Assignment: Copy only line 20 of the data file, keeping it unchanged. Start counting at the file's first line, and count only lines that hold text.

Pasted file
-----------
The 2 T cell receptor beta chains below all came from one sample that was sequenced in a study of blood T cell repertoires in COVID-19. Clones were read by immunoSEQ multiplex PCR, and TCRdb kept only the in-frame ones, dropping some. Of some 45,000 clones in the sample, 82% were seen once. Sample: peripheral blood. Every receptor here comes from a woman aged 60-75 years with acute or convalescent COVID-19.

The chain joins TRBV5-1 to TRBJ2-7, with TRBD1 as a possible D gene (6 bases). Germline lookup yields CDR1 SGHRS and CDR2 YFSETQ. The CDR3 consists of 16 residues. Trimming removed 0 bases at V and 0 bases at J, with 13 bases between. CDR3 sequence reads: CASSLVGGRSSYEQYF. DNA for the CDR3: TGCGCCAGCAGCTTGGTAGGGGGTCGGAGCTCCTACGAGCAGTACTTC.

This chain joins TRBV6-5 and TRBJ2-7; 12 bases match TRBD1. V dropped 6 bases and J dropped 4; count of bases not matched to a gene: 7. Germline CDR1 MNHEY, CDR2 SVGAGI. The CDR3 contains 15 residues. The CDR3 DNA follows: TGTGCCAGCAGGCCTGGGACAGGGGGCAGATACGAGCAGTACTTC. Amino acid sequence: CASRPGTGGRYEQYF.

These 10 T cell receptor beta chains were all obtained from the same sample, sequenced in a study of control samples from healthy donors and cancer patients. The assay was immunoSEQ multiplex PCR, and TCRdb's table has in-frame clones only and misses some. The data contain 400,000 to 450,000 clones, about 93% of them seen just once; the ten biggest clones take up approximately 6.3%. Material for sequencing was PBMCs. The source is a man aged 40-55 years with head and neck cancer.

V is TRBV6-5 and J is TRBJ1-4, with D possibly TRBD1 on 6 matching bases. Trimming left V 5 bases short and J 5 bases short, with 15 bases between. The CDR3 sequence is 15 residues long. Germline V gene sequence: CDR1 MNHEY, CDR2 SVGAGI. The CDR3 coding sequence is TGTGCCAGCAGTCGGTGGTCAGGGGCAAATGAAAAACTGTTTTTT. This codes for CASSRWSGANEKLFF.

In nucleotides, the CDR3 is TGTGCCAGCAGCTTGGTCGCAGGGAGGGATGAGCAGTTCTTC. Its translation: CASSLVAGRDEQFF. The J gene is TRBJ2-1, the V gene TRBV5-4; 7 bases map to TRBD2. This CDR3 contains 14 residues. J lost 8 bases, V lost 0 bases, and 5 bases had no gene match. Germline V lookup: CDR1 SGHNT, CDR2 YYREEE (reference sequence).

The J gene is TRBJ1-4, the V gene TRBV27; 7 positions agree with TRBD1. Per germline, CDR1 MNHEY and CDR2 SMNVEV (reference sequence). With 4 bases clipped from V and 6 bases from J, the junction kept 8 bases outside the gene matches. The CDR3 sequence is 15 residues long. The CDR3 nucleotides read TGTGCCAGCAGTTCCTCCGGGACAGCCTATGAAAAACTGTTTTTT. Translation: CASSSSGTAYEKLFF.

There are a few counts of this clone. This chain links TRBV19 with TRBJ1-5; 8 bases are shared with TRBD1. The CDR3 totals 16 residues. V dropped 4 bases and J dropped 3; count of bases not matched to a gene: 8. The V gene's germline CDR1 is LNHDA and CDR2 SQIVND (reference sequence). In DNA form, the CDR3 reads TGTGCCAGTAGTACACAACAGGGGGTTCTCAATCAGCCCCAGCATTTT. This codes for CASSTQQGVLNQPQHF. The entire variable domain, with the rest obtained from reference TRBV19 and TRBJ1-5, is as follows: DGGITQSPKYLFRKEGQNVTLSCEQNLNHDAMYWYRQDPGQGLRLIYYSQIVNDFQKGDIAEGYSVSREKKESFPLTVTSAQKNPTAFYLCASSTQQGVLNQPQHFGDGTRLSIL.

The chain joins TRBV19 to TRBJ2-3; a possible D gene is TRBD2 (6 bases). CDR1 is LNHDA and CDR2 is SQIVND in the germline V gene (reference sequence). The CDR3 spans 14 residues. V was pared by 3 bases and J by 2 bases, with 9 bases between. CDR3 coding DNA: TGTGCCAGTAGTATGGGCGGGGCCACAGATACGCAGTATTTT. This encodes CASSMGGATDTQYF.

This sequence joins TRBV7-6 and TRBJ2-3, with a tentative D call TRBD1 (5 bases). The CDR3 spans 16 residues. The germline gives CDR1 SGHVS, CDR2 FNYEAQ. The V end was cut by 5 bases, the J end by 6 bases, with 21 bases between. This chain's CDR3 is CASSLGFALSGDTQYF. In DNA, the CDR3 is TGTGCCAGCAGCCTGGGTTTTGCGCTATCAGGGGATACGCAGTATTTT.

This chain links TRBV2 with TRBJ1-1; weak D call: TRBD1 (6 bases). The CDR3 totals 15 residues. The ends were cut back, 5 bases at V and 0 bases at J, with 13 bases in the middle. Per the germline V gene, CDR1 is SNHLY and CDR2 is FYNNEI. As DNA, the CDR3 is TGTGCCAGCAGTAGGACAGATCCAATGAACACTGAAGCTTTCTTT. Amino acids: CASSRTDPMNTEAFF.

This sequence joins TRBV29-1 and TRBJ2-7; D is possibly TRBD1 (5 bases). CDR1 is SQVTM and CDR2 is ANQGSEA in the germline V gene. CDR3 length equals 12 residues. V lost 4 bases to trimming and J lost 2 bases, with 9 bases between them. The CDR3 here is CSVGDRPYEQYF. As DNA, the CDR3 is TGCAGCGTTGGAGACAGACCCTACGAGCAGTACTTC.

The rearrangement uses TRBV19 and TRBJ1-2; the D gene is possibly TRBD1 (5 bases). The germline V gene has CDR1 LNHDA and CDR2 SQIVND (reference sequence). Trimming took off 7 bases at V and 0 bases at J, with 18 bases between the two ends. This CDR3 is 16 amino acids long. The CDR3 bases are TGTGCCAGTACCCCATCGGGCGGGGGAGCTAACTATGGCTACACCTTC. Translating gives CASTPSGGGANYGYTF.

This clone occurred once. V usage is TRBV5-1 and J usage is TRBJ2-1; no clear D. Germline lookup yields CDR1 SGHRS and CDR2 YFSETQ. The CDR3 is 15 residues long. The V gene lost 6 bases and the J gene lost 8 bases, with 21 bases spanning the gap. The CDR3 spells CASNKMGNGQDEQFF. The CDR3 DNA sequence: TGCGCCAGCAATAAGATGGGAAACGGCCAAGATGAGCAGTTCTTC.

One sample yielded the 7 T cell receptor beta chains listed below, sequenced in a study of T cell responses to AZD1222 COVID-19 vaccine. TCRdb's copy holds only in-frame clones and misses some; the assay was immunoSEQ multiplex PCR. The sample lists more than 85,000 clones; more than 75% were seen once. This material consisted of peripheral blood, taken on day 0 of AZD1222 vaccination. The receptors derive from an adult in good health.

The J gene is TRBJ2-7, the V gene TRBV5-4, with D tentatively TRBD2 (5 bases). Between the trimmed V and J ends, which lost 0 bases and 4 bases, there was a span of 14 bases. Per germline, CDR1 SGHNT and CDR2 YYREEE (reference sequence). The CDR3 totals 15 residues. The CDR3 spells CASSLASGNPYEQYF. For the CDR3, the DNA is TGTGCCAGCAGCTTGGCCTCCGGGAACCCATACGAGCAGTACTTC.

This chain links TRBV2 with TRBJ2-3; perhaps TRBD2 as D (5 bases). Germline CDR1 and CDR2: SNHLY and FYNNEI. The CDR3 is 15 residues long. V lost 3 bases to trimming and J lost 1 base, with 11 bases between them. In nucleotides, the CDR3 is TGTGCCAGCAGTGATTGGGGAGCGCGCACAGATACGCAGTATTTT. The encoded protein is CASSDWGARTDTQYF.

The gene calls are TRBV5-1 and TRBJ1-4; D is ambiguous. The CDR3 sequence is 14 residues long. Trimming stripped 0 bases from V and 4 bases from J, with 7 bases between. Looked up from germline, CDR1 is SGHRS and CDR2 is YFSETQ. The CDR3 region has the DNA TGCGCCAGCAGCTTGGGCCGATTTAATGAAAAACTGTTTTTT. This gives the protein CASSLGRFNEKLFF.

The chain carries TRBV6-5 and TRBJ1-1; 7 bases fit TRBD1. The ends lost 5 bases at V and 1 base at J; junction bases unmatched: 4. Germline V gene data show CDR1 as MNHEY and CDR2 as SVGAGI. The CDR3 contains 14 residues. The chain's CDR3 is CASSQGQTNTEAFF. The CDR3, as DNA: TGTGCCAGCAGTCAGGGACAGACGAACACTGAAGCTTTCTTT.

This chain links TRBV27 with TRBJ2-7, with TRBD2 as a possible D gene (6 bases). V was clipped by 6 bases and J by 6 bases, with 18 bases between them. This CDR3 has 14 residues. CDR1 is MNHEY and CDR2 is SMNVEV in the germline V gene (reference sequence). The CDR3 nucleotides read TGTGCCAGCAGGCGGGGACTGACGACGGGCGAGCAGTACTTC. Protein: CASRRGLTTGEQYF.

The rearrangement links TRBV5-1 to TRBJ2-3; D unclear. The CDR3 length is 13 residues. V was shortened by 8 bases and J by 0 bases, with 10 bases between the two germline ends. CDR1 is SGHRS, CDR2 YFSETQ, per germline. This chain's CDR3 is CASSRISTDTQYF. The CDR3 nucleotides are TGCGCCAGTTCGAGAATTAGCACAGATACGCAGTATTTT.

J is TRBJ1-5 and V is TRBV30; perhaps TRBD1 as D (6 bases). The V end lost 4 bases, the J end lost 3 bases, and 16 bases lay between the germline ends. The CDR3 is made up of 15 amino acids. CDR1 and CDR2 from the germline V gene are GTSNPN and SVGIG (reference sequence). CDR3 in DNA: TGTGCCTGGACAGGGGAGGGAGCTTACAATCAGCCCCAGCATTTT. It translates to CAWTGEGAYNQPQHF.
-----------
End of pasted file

This chain links TRBV27 with TRBJ2-7, with TRBD2 as a possible D gene (6 bases). V was clipped by 6 bases and J by 6 bases, with 18 bases between them. This CDR3 has 14 residues. CDR1 is MNHEY and CDR2 is SMNVEV in the germline V gene (reference sequence). The CDR3 nucleotides read TGTGCCAGCAGGCGGGGACTGACGACGGGCGAGCAGTACTTC. Protein: CASRRGLTTGEQYF.